For quite a long period of my life, from middle school through post-college, I was very serious about trying to be a good runner. I ran track and cross country and had gotten to the point where I was often running 90-100 miles a week in order to try and get stronger and faster. I'd structured quite a lot of my life around being able to fit in that training and racing. I had a few setbacks all in a row, an injury, a bout of overtraining, etc., and basically started to see that I simply didn't have the motivation to keep up all the long hours of training when I felt like I was seeing diminishing returns.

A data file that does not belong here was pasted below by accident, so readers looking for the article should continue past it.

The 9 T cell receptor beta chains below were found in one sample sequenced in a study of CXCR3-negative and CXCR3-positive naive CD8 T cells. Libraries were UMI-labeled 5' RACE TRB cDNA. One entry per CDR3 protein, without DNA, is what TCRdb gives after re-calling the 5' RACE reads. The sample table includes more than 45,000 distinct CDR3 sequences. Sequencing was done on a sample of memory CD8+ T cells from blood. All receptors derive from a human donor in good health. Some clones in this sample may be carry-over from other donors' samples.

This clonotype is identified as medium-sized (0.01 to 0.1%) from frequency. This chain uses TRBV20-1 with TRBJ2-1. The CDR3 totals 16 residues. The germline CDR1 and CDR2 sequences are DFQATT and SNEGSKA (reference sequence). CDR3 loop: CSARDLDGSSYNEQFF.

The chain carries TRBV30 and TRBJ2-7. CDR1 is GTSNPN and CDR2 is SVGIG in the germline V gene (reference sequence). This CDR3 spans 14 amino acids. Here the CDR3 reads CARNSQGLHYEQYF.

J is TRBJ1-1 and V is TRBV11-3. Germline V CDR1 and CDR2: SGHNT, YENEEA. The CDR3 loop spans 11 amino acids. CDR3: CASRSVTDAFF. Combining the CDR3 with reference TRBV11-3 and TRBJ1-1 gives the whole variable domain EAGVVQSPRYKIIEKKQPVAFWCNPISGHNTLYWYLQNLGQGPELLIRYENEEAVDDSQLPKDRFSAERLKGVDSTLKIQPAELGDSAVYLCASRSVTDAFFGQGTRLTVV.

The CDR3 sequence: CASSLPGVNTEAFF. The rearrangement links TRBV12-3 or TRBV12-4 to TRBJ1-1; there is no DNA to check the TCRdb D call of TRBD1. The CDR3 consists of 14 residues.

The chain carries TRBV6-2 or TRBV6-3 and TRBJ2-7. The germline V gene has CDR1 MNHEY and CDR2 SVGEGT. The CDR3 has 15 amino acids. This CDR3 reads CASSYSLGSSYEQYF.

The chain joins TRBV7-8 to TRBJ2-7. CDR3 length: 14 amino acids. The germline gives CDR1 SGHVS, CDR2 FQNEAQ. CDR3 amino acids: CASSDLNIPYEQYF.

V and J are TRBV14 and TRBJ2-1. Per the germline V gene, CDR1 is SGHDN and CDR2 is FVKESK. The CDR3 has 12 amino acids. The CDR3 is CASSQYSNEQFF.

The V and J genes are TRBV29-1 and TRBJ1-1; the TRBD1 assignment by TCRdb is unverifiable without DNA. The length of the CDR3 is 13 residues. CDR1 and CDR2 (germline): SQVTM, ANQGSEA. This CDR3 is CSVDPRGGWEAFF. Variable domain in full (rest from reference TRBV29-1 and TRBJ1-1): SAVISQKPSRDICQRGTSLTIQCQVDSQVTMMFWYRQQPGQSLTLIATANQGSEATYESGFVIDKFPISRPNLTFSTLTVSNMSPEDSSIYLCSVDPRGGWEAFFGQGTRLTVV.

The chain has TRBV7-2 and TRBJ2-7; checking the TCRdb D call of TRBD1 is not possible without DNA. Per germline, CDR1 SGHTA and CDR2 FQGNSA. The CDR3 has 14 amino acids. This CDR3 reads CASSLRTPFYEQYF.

In the end, I did replace racing and being competitive on the track with trying to learn to race a bicycle as it provided a new outlet and one where I could actually get better instead of just prolonging the decline. So in my case I replaced the outlet for my competitive desire but didn't really change the habit or attitude.